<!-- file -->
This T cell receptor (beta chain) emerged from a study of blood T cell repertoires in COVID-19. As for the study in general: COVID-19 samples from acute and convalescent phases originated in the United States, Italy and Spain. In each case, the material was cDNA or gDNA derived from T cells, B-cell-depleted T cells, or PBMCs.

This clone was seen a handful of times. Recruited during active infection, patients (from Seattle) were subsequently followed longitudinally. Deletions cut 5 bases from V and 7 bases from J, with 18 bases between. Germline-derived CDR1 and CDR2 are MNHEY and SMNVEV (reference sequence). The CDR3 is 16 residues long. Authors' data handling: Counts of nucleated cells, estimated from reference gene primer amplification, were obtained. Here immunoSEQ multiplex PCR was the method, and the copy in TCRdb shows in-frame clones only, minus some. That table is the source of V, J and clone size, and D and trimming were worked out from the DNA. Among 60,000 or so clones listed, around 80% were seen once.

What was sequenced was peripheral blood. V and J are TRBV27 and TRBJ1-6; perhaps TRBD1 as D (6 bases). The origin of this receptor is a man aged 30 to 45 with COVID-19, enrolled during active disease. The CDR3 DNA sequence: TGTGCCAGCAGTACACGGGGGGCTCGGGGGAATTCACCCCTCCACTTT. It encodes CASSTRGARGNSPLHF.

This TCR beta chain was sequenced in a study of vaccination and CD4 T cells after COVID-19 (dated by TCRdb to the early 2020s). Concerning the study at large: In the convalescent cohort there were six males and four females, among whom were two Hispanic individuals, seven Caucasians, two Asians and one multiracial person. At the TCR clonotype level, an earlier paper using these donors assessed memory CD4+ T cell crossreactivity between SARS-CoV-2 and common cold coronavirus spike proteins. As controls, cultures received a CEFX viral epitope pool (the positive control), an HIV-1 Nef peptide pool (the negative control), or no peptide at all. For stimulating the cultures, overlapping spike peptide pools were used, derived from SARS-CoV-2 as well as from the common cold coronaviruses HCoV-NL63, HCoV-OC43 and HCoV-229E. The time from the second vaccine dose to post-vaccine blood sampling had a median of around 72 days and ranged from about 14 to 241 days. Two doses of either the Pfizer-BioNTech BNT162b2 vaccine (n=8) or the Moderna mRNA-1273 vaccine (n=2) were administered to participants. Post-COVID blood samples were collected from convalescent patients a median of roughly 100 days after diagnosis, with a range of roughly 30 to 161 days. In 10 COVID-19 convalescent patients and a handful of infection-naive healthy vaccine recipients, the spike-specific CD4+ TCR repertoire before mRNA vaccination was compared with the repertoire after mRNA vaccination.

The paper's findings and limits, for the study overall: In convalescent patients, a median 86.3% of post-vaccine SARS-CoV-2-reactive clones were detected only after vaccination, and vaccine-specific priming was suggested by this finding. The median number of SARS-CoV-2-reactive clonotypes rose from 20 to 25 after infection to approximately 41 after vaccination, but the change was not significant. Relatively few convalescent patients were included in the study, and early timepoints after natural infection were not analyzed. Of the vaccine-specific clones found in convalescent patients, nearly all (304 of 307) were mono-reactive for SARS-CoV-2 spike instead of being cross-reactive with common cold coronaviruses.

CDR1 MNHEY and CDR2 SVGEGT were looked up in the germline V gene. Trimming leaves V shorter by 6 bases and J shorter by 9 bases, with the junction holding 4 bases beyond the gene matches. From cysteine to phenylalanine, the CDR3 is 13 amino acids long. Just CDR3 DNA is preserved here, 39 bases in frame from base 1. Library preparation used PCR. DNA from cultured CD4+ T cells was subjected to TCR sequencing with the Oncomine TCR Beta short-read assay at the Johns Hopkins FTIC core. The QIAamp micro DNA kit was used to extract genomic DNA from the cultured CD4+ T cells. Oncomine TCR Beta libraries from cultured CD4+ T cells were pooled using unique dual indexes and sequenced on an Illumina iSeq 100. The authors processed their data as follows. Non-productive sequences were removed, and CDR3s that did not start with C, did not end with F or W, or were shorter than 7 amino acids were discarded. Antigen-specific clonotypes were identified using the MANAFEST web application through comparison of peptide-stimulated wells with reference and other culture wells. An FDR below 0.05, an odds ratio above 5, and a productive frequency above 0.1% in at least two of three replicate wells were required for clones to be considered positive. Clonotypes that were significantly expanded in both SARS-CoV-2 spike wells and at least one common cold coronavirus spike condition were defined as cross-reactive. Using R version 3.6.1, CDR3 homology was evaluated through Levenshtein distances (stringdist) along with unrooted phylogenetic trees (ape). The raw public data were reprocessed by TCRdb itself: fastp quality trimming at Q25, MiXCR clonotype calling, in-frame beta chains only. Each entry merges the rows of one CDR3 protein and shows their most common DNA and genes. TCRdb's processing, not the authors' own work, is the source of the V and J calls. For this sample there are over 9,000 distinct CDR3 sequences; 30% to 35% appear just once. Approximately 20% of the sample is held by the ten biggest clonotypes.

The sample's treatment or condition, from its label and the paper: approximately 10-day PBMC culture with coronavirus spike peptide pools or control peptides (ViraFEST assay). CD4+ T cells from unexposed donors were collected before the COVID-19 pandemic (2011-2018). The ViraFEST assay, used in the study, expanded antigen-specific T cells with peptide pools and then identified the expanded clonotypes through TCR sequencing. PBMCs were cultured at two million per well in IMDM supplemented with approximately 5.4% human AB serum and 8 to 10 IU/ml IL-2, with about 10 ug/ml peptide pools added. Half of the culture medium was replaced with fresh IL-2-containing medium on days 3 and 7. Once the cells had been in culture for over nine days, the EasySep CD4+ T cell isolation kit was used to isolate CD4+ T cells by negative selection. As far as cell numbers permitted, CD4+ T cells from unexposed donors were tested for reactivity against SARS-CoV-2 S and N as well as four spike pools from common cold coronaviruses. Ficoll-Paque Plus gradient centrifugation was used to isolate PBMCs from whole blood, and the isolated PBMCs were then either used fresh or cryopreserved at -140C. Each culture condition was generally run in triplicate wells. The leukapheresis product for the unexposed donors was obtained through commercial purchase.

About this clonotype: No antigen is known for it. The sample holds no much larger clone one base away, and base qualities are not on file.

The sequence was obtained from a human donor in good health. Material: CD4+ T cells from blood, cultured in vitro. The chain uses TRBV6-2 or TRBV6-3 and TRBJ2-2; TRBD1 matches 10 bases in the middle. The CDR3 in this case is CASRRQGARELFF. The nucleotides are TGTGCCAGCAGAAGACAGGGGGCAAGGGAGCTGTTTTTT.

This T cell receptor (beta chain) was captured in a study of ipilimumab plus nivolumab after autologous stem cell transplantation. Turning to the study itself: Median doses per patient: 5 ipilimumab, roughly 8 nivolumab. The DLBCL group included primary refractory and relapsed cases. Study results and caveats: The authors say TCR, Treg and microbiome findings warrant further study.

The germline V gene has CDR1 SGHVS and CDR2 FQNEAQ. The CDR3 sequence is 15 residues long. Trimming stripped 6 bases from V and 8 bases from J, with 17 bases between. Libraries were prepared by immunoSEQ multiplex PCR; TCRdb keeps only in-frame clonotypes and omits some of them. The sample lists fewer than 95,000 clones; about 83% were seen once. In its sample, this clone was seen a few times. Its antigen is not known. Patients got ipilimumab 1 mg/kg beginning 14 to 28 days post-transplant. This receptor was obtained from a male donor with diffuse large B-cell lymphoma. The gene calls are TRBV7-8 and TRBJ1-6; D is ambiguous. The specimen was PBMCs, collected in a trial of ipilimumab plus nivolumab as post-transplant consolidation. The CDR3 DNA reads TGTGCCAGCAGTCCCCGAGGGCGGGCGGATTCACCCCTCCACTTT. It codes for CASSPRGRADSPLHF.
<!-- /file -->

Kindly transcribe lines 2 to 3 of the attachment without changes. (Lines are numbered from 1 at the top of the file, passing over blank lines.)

This clone was seen a handful of times. Recruited during active infection, patients (from Seattle) were subsequently followed longitudinally. Deletions cut 5 bases from V and 7 bases from J, with 18 bases between. Germline-derived CDR1 and CDR2 are MNHEY and SMNVEV (reference sequence). The CDR3 is 16 residues long. Authors' data handling: Counts of nucleated cells, estimated from reference gene primer amplification, were obtained. Here immunoSEQ multiplex PCR was the method, and the copy in TCRdb shows in-frame clones only, minus some. That table is the source of V, J and clone size, and D and trimming were worked out from the DNA. Among 60,000 or so clones listed, around 80% were seen once.

What was sequenced was peripheral blood. V and J are TRBV27 and TRBJ1-6; perhaps TRBD1 as D (6 bases). The origin of this receptor is a man aged 30 to 45 with COVID-19, enrolled during active disease. The CDR3 DNA sequence: TGTGCCAGCAGTACACGGGGGGCTCGGGGGAATTCACCCCTCCACTTT. It encodes CASSTRGARGNSPLHF.